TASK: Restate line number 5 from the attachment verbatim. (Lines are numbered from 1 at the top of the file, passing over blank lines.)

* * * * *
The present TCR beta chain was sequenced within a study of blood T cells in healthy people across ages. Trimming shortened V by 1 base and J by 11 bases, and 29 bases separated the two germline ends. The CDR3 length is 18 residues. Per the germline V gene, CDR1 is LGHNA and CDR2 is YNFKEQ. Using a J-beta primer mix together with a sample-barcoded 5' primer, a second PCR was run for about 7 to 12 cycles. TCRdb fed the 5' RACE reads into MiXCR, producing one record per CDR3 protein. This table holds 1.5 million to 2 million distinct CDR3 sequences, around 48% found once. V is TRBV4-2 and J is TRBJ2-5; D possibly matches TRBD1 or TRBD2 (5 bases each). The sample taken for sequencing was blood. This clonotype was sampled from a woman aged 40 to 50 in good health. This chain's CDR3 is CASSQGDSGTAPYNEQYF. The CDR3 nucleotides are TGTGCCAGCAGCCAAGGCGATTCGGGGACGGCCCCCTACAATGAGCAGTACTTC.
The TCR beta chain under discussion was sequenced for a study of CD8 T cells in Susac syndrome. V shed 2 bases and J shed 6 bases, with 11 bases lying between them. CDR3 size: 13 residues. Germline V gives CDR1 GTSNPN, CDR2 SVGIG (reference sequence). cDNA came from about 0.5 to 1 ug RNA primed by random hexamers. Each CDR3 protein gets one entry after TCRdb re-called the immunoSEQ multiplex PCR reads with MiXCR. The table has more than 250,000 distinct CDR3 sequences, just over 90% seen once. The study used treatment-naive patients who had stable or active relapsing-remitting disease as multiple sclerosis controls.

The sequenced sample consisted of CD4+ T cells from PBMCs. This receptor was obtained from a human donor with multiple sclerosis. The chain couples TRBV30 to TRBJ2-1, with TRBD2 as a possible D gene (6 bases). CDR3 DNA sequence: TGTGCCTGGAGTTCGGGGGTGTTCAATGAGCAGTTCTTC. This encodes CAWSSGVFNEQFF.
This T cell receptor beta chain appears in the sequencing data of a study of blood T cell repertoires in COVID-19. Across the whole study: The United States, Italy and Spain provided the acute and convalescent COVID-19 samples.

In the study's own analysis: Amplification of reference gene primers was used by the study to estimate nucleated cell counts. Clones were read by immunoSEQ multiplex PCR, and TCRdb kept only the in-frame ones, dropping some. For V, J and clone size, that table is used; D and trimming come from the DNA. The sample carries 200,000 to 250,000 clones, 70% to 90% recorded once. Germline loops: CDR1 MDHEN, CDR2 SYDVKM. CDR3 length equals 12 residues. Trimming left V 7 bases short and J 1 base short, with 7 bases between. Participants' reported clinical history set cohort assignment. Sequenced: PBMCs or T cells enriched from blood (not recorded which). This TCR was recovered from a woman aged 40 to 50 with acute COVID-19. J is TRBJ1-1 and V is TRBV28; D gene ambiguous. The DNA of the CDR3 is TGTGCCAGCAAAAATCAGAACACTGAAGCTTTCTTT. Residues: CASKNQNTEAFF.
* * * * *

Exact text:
In the study's own analysis: Amplification of reference gene primers was used by the study to estimate nucleated cell counts. Clones were read by immunoSEQ multiplex PCR, and TCRdb kept only the in-frame ones, dropping some. For V, J and clone size, that table is used; D and trimming come from the DNA. The sample carries 200,000 to 250,000 clones, 70% to 90% recorded once. Germline loops: CDR1 MDHEN, CDR2 SYDVKM. CDR3 length equals 12 residues. Trimming left V 7 bases short and J 1 base short, with 7 bases between. Participants' reported clinical history set cohort assignment. Sequenced: PBMCs or T cells enriched from blood (not recorded which). This TCR was recovered from a woman aged 40 to 50 with acute COVID-19. J is TRBJ1-1 and V is TRBV28; D gene ambiguous. The DNA of the CDR3 is TGTGCCAGCAAAAATCAGAACACTGAAGCTTTCTTT. Residues: CASKNQNTEAFF.